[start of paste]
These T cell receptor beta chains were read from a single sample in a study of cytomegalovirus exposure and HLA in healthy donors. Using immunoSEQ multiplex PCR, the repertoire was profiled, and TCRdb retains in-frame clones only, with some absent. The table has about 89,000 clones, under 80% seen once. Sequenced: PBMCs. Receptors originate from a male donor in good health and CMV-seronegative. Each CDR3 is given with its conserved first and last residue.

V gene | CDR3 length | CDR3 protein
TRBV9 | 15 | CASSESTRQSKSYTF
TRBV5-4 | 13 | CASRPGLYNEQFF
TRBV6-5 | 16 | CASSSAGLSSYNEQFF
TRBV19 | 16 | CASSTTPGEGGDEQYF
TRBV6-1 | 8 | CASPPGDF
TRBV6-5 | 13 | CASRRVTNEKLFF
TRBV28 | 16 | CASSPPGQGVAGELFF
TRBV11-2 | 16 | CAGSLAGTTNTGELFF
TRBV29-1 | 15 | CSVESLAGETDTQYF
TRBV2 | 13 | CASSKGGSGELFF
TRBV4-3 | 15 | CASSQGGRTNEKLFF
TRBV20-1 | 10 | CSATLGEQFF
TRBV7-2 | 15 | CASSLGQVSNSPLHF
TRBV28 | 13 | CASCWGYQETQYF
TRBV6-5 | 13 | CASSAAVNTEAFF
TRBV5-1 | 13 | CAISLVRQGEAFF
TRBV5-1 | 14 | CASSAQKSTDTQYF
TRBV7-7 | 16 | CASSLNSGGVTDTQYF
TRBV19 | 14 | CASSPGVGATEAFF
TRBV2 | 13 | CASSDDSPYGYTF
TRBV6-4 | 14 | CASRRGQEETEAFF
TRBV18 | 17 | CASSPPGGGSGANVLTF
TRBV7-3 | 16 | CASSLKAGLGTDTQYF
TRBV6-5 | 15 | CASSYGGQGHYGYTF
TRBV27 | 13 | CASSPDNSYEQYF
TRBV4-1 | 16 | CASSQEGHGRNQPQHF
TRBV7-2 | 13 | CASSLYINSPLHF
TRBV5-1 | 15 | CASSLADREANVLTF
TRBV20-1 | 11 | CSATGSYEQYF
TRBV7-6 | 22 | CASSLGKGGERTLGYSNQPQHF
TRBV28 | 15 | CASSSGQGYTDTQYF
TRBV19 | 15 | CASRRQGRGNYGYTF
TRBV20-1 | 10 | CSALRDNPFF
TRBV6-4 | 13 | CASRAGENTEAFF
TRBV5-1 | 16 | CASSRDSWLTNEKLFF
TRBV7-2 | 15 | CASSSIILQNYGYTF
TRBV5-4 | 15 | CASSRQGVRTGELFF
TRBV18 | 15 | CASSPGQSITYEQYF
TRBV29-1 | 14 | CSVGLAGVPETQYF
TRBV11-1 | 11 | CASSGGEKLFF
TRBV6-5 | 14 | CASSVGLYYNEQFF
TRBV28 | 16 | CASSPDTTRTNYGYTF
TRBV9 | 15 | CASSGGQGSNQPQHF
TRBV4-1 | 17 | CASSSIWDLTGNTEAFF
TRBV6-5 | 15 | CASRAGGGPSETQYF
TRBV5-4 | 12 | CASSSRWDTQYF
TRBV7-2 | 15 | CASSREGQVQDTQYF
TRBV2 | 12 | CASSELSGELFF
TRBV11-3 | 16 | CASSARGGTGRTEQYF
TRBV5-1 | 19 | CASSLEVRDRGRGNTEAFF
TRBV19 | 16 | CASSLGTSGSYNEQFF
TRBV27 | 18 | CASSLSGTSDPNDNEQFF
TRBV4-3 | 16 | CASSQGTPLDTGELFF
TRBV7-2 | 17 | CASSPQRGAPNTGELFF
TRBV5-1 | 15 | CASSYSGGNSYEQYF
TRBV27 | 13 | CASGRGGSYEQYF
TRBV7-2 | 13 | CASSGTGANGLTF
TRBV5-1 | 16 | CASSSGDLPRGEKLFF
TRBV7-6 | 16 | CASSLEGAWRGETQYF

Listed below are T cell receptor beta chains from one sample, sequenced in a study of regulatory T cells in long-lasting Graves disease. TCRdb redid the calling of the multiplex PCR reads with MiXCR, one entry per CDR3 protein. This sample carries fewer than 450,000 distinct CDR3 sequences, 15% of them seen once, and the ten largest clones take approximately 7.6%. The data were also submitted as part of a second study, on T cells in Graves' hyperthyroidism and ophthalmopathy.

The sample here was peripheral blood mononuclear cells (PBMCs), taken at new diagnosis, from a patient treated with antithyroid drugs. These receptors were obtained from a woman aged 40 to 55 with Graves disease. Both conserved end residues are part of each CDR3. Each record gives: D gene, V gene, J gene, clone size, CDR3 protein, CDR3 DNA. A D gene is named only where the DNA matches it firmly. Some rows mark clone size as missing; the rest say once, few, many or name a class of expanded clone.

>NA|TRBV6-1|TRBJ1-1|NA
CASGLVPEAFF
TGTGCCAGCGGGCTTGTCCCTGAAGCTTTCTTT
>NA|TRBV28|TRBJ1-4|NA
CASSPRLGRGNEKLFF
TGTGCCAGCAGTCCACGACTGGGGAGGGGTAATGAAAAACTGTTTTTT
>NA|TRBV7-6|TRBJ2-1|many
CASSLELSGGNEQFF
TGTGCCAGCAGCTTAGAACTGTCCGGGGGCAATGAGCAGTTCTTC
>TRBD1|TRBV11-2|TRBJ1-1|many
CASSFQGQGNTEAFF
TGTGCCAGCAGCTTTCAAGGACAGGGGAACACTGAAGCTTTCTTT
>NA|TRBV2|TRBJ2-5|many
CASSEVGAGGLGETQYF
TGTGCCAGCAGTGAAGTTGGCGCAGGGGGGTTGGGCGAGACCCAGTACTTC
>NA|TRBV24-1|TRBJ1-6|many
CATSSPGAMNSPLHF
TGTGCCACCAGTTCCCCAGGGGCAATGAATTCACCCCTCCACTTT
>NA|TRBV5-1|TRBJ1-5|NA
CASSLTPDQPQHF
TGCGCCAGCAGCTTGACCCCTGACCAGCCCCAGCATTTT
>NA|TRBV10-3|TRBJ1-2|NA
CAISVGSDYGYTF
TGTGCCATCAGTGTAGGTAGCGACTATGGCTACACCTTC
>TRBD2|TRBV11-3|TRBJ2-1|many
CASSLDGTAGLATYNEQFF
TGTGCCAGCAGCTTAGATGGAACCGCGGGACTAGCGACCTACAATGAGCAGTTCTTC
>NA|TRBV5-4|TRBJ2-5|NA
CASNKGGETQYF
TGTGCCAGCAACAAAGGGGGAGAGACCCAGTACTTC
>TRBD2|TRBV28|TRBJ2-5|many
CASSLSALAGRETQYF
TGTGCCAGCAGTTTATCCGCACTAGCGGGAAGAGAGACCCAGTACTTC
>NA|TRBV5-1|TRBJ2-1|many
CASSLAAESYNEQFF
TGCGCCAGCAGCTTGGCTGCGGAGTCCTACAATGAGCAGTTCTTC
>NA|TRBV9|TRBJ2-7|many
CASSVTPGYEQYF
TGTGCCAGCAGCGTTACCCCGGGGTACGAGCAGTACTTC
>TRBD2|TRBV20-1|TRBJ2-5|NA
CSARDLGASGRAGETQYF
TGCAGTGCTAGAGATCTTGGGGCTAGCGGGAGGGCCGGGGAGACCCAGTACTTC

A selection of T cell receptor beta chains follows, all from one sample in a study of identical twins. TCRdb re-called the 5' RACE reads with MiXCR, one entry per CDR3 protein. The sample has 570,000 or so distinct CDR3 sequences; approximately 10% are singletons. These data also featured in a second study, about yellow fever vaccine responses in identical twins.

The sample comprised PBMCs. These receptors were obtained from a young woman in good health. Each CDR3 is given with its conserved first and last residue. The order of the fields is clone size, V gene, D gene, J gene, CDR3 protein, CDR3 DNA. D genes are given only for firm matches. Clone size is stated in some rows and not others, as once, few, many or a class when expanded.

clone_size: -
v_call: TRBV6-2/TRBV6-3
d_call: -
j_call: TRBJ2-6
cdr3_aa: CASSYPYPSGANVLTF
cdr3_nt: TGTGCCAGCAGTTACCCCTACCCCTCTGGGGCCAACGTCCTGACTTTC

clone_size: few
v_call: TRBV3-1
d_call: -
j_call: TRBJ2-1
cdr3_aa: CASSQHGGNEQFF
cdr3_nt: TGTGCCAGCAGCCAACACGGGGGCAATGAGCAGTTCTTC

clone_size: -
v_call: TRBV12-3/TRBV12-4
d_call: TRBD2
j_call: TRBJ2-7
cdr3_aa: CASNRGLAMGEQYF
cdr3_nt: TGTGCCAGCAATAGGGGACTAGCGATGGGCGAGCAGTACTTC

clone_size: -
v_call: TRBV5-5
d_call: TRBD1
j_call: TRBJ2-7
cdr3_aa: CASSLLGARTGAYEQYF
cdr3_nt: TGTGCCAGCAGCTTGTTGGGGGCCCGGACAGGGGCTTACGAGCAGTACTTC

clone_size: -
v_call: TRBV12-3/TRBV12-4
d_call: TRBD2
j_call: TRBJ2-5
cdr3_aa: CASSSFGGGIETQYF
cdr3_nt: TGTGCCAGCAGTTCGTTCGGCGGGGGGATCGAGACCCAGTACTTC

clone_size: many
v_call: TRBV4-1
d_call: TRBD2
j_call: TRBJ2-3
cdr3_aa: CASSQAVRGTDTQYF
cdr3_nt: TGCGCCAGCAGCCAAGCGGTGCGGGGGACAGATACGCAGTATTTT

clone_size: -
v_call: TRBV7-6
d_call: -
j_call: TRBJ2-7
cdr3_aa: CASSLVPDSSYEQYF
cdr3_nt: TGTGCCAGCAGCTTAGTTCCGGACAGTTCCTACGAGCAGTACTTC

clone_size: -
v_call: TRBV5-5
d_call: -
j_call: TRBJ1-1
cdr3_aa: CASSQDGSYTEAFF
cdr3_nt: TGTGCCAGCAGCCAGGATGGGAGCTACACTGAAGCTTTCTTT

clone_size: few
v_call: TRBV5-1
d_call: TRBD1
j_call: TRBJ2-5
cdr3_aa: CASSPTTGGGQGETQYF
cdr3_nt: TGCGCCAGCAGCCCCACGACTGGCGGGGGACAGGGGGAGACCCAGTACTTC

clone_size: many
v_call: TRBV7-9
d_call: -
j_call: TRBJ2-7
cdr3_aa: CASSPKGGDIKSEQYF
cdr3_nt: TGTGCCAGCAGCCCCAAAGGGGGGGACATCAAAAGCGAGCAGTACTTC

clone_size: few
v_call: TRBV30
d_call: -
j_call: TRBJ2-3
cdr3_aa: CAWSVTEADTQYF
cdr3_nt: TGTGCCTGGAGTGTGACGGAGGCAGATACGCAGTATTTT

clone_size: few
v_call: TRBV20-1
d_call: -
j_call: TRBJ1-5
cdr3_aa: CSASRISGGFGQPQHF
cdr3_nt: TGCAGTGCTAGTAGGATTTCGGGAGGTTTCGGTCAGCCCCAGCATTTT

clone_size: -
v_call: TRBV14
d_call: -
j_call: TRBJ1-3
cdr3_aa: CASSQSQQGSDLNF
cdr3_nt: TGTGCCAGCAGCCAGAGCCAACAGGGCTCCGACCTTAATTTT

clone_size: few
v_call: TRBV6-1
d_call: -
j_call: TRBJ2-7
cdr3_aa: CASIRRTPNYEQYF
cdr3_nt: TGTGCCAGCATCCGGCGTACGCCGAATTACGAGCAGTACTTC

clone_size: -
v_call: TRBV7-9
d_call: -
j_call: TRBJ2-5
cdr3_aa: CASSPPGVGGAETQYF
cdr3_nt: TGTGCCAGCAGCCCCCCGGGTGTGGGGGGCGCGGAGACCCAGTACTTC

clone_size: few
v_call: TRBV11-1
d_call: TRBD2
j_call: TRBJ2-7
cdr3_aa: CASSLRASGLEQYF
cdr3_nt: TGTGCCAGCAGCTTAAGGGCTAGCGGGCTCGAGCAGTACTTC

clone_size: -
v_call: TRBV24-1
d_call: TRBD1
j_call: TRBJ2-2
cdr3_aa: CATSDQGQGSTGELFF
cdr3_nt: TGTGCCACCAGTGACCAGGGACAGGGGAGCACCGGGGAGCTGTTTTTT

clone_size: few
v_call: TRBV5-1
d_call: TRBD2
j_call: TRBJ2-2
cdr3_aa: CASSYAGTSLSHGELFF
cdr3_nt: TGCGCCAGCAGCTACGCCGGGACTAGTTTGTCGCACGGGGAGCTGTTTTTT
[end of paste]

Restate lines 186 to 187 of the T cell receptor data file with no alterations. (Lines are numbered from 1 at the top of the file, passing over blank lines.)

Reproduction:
clone_size: few
v_call: TRBV6-1